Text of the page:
Down Memory Lane
I love class reunions. It's a time to catch up with those who have disappeared from the radar, and discover just about almost everything about everyone in those few moments that you have together, as you go from friend to friend, acquaintance to acquaintance, reminisce about the good ol' days, confide precious moments with trusted few, open up to those whom you have not, and basically letting your hair down and having a great time. There's so much material possible for a movie to be centered around this, that writer-director Jamie Linden did just that for his directorial debut.
And he managed to rope in a star studded ensemble to deliver his myriad of characters both male, female, central to the plot and supporting ones to lend some weight to a story that's made up of individual stories, encompassing just about every spectrum of emotion one would feel from going into such a reunion, especially one organized after a decade of absence. Features change, some of us have weight issues that are uncontrollable, while others have personality traits that are just overwhelmingly annoying, and continue to be so. There's always the one who got away, or the relatively low key one who continues to come and go quietly. Or how about those who had come to inspire us, while we see green at those who become more successful? Curiosity enters the picture when we see someone whom we haven't met for a long time, to want to know what's the latest in their lives.
Obviously there will be some scenes and moments here that some may deem Linden of being overly sentimental, or probably expected in the way things pan out in the end, where unlike Life, there's proper redress and closure of outstanding issues faced. But therein lies this charm of a second chance, even if it's on film, to play out that What If scenario on our behalf. Things such as swallowing one's pride to apologize for transgressions in the past, or to come to terms with the one who had gotten away. There were the expected natural awkward moments that are common with every reunion especially when there's open business left since the last meet, and there's a chance to seek that opportunity to heal as well.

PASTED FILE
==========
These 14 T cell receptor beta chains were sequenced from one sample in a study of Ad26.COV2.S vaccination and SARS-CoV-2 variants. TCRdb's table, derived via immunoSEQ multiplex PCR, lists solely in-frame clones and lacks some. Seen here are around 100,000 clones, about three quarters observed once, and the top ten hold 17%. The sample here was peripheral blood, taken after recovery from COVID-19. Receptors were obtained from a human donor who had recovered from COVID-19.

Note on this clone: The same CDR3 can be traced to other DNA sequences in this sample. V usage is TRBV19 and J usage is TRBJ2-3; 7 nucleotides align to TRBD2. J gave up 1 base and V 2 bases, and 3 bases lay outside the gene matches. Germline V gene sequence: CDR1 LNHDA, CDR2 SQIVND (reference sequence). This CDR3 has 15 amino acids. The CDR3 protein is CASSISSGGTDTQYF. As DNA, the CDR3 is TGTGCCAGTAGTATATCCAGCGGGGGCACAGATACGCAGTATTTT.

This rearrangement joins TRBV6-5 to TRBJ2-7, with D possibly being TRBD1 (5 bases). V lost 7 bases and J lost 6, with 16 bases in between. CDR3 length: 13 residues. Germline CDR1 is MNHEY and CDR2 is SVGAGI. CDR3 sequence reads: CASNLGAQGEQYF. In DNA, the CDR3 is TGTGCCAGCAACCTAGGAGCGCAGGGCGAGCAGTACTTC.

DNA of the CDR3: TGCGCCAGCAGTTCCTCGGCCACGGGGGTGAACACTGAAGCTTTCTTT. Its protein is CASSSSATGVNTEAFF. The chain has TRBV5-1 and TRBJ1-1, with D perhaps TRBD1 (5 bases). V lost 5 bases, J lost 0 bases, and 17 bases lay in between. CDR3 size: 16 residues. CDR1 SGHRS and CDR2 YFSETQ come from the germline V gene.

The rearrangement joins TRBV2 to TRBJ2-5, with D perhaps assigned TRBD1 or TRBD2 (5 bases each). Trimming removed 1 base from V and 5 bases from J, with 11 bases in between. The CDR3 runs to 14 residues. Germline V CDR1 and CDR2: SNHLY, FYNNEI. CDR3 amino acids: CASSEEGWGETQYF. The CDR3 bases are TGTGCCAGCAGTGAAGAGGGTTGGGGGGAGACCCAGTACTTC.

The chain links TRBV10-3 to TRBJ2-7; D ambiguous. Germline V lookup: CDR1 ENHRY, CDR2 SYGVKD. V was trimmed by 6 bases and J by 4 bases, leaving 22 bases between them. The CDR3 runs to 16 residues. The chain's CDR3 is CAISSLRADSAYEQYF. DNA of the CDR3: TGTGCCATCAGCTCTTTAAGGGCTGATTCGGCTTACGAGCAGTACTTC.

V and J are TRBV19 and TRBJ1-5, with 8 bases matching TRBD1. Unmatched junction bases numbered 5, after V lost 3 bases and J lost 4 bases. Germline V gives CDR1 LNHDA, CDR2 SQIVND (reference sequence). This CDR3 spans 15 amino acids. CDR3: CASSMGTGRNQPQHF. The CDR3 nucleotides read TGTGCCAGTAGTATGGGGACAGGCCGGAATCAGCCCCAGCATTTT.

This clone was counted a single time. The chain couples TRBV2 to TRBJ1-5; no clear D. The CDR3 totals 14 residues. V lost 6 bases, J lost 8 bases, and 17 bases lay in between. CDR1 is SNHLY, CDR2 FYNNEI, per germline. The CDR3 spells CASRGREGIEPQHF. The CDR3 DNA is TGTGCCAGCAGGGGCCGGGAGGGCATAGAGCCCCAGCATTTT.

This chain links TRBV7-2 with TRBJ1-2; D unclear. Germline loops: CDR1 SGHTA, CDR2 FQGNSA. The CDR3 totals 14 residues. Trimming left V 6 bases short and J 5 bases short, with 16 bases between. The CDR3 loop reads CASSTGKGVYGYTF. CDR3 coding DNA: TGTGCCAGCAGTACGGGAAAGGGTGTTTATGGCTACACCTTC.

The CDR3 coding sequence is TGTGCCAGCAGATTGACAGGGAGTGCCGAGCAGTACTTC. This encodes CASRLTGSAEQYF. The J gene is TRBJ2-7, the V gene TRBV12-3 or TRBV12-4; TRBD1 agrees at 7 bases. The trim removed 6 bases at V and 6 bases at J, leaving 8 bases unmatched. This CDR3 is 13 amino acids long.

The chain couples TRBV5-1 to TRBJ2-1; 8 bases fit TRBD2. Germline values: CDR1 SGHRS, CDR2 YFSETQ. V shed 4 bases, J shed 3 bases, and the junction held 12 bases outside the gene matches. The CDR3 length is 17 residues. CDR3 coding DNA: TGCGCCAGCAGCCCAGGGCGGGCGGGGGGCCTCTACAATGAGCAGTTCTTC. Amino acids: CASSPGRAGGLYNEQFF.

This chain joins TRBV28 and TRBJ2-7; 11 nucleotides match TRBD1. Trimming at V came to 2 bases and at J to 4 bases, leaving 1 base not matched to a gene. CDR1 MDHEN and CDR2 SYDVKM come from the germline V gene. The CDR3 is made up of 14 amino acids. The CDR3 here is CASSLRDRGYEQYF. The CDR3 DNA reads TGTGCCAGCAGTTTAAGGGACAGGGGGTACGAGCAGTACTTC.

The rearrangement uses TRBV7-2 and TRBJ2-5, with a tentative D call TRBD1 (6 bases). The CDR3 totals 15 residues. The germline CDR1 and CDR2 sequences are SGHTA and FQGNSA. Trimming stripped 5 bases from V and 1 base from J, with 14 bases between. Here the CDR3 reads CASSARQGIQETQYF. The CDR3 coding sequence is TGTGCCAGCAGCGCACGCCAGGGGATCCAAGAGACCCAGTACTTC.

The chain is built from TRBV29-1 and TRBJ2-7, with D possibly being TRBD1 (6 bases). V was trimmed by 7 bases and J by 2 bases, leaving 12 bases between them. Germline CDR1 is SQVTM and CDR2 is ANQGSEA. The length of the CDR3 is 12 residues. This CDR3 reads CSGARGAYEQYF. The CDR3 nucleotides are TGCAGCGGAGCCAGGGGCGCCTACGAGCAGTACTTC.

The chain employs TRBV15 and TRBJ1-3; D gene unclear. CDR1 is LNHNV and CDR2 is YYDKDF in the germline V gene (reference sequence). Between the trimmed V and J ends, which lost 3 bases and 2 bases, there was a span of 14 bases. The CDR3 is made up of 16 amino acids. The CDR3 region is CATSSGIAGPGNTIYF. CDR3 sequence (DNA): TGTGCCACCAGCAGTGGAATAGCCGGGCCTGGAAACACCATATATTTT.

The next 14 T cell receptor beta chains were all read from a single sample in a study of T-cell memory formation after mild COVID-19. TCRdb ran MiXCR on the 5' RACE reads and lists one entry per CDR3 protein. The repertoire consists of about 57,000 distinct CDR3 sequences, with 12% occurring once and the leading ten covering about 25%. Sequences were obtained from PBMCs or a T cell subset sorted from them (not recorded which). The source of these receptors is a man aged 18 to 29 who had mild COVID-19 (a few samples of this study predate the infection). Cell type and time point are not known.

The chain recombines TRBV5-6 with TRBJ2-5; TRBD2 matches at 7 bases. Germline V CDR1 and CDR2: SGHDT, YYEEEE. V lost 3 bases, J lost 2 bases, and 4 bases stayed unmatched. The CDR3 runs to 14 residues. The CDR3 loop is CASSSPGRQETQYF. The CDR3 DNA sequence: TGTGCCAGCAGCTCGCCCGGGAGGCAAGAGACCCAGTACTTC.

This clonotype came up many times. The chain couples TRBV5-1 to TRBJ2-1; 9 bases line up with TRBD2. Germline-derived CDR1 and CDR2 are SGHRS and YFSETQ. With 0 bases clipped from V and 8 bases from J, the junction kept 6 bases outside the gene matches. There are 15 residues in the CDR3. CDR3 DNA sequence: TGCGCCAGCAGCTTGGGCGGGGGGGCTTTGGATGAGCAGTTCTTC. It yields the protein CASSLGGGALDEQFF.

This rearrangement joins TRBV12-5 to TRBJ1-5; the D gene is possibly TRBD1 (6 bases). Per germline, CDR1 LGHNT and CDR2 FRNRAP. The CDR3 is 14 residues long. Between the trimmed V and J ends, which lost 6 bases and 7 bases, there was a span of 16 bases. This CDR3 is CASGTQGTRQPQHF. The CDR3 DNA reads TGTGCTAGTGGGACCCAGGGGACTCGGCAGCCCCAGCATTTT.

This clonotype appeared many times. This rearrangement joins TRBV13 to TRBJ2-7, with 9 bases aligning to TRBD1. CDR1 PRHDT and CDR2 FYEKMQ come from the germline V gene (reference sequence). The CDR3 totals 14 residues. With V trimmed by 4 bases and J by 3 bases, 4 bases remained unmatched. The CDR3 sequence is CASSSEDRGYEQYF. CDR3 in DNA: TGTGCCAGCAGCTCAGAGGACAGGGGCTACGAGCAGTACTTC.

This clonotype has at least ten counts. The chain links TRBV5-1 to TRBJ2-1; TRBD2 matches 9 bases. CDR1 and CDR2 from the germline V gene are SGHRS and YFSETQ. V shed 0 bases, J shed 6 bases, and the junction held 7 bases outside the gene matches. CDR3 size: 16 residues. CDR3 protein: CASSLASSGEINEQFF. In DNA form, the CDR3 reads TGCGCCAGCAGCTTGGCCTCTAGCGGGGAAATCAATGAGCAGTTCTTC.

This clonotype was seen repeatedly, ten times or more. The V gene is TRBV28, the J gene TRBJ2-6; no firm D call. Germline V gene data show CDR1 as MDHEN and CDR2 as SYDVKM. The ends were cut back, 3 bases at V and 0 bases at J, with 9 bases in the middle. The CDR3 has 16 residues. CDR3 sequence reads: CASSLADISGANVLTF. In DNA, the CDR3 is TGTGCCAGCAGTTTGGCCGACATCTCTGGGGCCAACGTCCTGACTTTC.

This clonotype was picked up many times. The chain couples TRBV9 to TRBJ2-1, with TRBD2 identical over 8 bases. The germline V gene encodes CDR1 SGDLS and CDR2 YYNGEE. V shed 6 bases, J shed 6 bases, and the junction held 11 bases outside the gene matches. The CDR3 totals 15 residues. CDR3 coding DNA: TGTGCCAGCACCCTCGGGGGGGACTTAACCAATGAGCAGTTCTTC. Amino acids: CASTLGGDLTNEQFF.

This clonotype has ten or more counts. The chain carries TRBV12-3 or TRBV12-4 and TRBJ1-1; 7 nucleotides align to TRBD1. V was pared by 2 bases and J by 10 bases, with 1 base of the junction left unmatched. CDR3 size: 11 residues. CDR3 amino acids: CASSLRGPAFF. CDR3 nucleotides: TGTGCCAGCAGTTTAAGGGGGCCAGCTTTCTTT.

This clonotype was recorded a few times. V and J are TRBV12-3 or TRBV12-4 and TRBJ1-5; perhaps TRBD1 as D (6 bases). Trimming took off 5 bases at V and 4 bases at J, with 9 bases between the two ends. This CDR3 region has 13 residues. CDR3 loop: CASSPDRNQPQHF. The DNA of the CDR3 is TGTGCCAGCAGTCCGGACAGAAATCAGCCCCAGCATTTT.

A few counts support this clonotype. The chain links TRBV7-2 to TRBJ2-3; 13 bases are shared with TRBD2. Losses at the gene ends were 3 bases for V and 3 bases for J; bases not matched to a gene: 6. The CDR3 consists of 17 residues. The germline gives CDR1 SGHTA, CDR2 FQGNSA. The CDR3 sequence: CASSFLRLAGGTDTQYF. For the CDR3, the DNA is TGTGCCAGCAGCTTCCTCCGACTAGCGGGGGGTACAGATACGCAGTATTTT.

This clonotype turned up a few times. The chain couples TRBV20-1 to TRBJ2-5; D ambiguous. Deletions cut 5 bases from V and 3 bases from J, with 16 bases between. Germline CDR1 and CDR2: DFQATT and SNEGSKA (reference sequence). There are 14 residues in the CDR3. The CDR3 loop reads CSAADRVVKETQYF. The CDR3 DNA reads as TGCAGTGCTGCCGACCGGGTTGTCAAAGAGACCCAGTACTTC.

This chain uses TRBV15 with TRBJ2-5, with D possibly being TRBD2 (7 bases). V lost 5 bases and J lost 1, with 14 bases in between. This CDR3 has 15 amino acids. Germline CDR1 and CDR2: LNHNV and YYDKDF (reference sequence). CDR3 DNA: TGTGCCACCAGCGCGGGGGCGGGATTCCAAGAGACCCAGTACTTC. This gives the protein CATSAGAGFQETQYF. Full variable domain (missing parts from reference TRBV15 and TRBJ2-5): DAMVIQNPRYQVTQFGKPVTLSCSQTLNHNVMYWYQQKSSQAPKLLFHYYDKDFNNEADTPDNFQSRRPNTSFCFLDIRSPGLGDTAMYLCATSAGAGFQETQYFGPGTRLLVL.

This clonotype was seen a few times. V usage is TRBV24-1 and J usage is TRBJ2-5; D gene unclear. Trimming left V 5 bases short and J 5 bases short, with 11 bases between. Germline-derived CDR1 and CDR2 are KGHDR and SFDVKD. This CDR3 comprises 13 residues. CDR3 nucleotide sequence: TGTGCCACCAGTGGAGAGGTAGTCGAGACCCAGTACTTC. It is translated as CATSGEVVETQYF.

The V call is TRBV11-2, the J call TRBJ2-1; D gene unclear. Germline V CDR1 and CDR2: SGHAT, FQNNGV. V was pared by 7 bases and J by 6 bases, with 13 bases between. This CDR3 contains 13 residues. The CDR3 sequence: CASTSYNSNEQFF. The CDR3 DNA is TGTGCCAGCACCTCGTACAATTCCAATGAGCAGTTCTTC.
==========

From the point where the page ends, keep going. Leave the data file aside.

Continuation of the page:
Channing Tatum and real life wife Jenna Dewan-Tatum (his co-star in Step Up) open the film as Jake and his girlfriend Jess, the former being a little bit unsure of attending his high school reunion because of the possibility of his ex-flame Mary (Rosario Dawson) turning up as well. They congregate first at his friends Cully (Chris Pratt) and Sam (Ari Graynor), the married couple's house, together with musician Reeves (Oscar Isaac), best of friends Marty (Justin Long) and AJ (Max Minghella), and Japan-nut Scott (Scott Porter) with his Japanese wife Suki (Eiko Nijo), before making their way collectively to the reunion venue for more get togethers. With Jake still apprehensive about asking for Jess' hand in marriage, more married couples enter the picture such as Garrity (Brian Geraghty) and his straight laced wife Olivia (Aubrey Plaza), and other singles such as Andre (Anthony Mackie), Elise (Kate Mara) and Anna (Lynn Collins), the one time school flower.
The narrative spans primarily between the venues of their high school, and the bar Pretzels, where Linden has full control over the direction, with the camera panning quite freely around table to table, couple to couple, to allow the audience to listen in to conversations, and make notes that all may not be so well for those who let their true colours reveal themselves, especially after a few drinks. We see how social lubricant leads to some to self destruct, while providing courage to others in making that first move to try and reconnect. Music also sets the stage, and having Oscar Isaac star as a famous singer helped to introduce one of the most memorable developments in his character's story arc that makes it one of many love stories that pepper the movie.
While the stories told are nothing new, it is the delivery by the cast that will connect and move you to root the characters on. You will be drawn in, and identify with various moments in what would be a reunion you'd like to partake in as well, or wish that yours would be just as fond when you take that look back. It's guaranteed there's something for everyone here, with the end credits rounding up additional sequences that couldn't make it to the film proper. Recommended!